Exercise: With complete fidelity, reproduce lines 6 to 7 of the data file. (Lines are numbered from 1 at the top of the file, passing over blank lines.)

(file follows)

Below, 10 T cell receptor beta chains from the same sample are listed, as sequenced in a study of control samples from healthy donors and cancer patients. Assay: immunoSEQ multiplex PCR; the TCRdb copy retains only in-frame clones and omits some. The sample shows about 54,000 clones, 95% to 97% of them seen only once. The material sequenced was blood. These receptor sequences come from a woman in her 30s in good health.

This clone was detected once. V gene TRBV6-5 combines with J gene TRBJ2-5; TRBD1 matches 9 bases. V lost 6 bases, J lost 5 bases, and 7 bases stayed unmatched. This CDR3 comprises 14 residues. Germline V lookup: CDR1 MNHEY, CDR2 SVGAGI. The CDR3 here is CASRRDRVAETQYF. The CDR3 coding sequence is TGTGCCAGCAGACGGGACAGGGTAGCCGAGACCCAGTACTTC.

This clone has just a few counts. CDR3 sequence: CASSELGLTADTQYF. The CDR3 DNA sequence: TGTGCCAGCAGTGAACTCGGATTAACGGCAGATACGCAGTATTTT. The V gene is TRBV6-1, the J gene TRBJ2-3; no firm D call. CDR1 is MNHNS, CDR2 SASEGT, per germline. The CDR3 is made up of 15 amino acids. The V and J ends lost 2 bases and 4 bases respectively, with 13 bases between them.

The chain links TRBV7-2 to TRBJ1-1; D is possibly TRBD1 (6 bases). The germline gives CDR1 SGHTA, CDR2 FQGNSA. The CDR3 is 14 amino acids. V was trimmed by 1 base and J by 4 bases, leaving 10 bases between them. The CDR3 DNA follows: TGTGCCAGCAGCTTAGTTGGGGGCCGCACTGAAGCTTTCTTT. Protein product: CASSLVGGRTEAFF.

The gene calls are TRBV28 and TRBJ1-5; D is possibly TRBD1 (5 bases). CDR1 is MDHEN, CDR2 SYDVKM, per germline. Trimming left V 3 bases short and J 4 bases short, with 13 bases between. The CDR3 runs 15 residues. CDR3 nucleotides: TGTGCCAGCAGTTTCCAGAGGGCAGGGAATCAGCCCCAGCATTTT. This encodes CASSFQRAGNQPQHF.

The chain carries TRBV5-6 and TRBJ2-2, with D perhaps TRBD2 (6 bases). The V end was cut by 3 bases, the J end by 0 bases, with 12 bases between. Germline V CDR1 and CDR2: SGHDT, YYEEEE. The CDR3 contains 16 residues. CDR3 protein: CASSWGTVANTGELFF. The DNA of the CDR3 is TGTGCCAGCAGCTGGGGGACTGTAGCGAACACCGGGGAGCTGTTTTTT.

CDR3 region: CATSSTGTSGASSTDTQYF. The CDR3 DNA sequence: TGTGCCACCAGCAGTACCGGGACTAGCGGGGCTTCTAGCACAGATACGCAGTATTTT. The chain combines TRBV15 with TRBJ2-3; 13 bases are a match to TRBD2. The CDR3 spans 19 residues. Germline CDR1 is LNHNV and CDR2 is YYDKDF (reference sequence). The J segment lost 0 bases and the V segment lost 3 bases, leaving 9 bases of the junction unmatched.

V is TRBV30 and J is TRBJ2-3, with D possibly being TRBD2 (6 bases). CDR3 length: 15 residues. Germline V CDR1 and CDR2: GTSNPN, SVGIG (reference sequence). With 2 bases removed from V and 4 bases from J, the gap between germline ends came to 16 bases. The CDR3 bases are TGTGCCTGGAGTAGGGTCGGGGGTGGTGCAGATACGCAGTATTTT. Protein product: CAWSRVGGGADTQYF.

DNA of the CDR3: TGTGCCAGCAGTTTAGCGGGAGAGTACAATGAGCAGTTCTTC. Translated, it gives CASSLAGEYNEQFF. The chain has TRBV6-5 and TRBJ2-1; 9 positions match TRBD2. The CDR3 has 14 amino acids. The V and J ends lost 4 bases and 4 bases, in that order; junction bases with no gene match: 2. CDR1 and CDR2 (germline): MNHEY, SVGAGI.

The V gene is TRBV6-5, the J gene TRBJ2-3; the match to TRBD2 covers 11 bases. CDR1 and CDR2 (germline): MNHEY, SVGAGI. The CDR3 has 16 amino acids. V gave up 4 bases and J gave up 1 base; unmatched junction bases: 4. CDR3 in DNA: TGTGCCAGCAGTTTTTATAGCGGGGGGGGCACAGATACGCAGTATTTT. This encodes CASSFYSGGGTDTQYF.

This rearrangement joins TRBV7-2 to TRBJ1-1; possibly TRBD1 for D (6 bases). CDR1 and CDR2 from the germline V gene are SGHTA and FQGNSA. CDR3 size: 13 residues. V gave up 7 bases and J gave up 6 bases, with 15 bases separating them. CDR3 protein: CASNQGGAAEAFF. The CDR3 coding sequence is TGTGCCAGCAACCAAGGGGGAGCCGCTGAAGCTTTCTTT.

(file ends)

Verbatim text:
The chain carries TRBV5-6 and TRBJ2-2, with D perhaps TRBD2 (6 bases). The V end was cut by 3 bases, the J end by 0 bases, with 12 bases between. Germline V CDR1 and CDR2: SGHDT, YYEEEE. The CDR3 contains 16 residues. CDR3 protein: CASSWGTVANTGELFF. The DNA of the CDR3 is TGTGCCAGCAGCTGGGGGACTGTAGCGAACACCGGGGAGCTGTTTTTT.

CDR3 region: CATSSTGTSGASSTDTQYF. The CDR3 DNA sequence: TGTGCCACCAGCAGTACCGGGACTAGCGGGGCTTCTAGCACAGATACGCAGTATTTT. The chain combines TRBV15 with TRBJ2-3; 13 bases are a match to TRBD2. The CDR3 spans 19 residues. Germline CDR1 is LNHNV and CDR2 is YYDKDF (reference sequence). The J segment lost 0 bases and the V segment lost 3 bases, leaving 9 bases of the junction unmatched.